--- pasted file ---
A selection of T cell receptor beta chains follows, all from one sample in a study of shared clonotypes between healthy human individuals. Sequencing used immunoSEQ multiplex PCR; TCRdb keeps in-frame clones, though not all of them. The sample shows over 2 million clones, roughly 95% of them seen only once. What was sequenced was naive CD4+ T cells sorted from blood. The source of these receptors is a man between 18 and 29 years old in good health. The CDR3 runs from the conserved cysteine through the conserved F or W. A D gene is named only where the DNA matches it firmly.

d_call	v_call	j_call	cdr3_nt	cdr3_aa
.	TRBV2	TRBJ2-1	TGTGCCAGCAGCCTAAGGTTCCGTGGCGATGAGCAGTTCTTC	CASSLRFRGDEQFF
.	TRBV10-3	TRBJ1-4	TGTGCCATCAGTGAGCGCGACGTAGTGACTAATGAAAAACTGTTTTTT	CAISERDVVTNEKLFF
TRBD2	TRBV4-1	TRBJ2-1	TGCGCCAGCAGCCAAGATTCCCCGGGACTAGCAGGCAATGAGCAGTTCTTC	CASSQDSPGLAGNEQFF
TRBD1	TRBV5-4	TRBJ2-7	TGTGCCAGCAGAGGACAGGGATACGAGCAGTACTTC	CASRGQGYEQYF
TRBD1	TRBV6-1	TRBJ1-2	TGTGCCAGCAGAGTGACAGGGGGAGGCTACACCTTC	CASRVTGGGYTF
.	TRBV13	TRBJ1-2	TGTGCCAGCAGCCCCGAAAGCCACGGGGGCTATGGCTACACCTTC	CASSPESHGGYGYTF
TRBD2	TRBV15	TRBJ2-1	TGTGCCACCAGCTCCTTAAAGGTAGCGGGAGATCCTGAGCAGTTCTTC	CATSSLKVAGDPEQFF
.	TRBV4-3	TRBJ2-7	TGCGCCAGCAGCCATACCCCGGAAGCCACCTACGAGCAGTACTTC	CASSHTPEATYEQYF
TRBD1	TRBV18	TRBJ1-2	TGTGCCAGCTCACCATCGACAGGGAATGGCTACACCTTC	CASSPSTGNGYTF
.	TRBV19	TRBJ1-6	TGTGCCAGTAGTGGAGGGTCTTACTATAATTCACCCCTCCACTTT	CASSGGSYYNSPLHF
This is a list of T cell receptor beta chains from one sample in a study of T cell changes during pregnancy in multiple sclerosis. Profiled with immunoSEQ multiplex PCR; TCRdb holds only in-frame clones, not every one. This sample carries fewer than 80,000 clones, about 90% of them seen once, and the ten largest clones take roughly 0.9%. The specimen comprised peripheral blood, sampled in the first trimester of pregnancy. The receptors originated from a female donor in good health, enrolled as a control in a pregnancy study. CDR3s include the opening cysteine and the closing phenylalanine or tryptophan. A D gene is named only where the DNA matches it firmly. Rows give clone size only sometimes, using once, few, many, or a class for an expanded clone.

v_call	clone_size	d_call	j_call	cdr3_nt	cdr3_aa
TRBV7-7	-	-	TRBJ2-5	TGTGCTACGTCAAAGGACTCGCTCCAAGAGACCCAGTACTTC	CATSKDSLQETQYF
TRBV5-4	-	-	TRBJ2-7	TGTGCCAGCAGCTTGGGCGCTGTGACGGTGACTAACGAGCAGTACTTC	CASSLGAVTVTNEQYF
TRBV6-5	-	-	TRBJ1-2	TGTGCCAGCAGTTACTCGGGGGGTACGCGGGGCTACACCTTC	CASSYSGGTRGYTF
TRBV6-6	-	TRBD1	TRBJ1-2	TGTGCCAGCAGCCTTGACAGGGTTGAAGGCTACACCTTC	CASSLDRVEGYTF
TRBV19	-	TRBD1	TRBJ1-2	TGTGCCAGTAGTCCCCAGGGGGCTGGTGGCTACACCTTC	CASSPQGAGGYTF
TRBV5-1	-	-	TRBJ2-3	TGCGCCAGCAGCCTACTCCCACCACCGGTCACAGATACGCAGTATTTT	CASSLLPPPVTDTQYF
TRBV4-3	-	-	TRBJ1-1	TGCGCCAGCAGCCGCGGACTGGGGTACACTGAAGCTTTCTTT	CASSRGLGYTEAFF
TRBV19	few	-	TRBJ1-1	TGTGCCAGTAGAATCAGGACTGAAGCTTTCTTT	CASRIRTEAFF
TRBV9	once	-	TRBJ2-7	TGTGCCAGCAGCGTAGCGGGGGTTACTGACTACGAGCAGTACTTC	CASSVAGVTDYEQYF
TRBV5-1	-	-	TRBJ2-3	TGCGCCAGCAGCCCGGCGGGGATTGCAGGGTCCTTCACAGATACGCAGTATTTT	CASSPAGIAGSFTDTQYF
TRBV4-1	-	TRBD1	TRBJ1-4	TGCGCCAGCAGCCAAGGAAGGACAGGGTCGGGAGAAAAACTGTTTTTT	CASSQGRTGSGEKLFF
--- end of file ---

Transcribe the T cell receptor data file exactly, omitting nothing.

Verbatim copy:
A selection of T cell receptor beta chains follows, all from one sample in a study of shared clonotypes between healthy human individuals. Sequencing used immunoSEQ multiplex PCR; TCRdb keeps in-frame clones, though not all of them. The sample shows over 2 million clones, roughly 95% of them seen only once. What was sequenced was naive CD4+ T cells sorted from blood. The source of these receptors is a man between 18 and 29 years old in good health. The CDR3 runs from the conserved cysteine through the conserved F or W. A D gene is named only where the DNA matches it firmly.

d_call	v_call	j_call	cdr3_nt	cdr3_aa
.	TRBV2	TRBJ2-1	TGTGCCAGCAGCCTAAGGTTCCGTGGCGATGAGCAGTTCTTC	CASSLRFRGDEQFF
.	TRBV10-3	TRBJ1-4	TGTGCCATCAGTGAGCGCGACGTAGTGACTAATGAAAAACTGTTTTTT	CAISERDVVTNEKLFF
TRBD2	TRBV4-1	TRBJ2-1	TGCGCCAGCAGCCAAGATTCCCCGGGACTAGCAGGCAATGAGCAGTTCTTC	CASSQDSPGLAGNEQFF
TRBD1	TRBV5-4	TRBJ2-7	TGTGCCAGCAGAGGACAGGGATACGAGCAGTACTTC	CASRGQGYEQYF
TRBD1	TRBV6-1	TRBJ1-2	TGTGCCAGCAGAGTGACAGGGGGAGGCTACACCTTC	CASRVTGGGYTF
.	TRBV13	TRBJ1-2	TGTGCCAGCAGCCCCGAAAGCCACGGGGGCTATGGCTACACCTTC	CASSPESHGGYGYTF
TRBD2	TRBV15	TRBJ2-1	TGTGCCACCAGCTCCTTAAAGGTAGCGGGAGATCCTGAGCAGTTCTTC	CATSSLKVAGDPEQFF
.	TRBV4-3	TRBJ2-7	TGCGCCAGCAGCCATACCCCGGAAGCCACCTACGAGCAGTACTTC	CASSHTPEATYEQYF
TRBD1	TRBV18	TRBJ1-2	TGTGCCAGCTCACCATCGACAGGGAATGGCTACACCTTC	CASSPSTGNGYTF
.	TRBV19	TRBJ1-6	TGTGCCAGTAGTGGAGGGTCTTACTATAATTCACCCCTCCACTTT	CASSGGSYYNSPLHF
This is a list of T cell receptor beta chains from one sample in a study of T cell changes during pregnancy in multiple sclerosis. Profiled with immunoSEQ multiplex PCR; TCRdb holds only in-frame clones, not every one. This sample carries fewer than 80,000 clones, about 90% of them seen once, and the ten largest clones take roughly 0.9%. The specimen comprised peripheral blood, sampled in the first trimester of pregnancy. The receptors originated from a female donor in good health, enrolled as a control in a pregnancy study. CDR3s include the opening cysteine and the closing phenylalanine or tryptophan. A D gene is named only where the DNA matches it firmly. Rows give clone size only sometimes, using once, few, many, or a class for an expanded clone.

v_call	clone_size	d_call	j_call	cdr3_nt	cdr3_aa
TRBV7-7	-	-	TRBJ2-5	TGTGCTACGTCAAAGGACTCGCTCCAAGAGACCCAGTACTTC	CATSKDSLQETQYF
TRBV5-4	-	-	TRBJ2-7	TGTGCCAGCAGCTTGGGCGCTGTGACGGTGACTAACGAGCAGTACTTC	CASSLGAVTVTNEQYF
TRBV6-5	-	-	TRBJ1-2	TGTGCCAGCAGTTACTCGGGGGGTACGCGGGGCTACACCTTC	CASSYSGGTRGYTF
TRBV6-6	-	TRBD1	TRBJ1-2	TGTGCCAGCAGCCTTGACAGGGTTGAAGGCTACACCTTC	CASSLDRVEGYTF
TRBV19	-	TRBD1	TRBJ1-2	TGTGCCAGTAGTCCCCAGGGGGCTGGTGGCTACACCTTC	CASSPQGAGGYTF
TRBV5-1	-	-	TRBJ2-3	TGCGCCAGCAGCCTACTCCCACCACCGGTCACAGATACGCAGTATTTT	CASSLLPPPVTDTQYF
TRBV4-3	-	-	TRBJ1-1	TGCGCCAGCAGCCGCGGACTGGGGTACACTGAAGCTTTCTTT	CASSRGLGYTEAFF
TRBV19	few	-	TRBJ1-1	TGTGCCAGTAGAATCAGGACTGAAGCTTTCTTT	CASRIRTEAFF
TRBV9	once	-	TRBJ2-7	TGTGCCAGCAGCGTAGCGGGGGTTACTGACTACGAGCAGTACTTC	CASSVAGVTDYEQYF
TRBV5-1	-	-	TRBJ2-3	TGCGCCAGCAGCCCGGCGGGGATTGCAGGGTCCTTCACAGATACGCAGTATTTT	CASSPAGIAGSFTDTQYF
TRBV4-1	-	TRBD1	TRBJ1-4	TGCGCCAGCAGCCAAGGAAGGACAGGGTCGGGAGAAAAACTGTTTTTT	CASSQGRTGSGEKLFF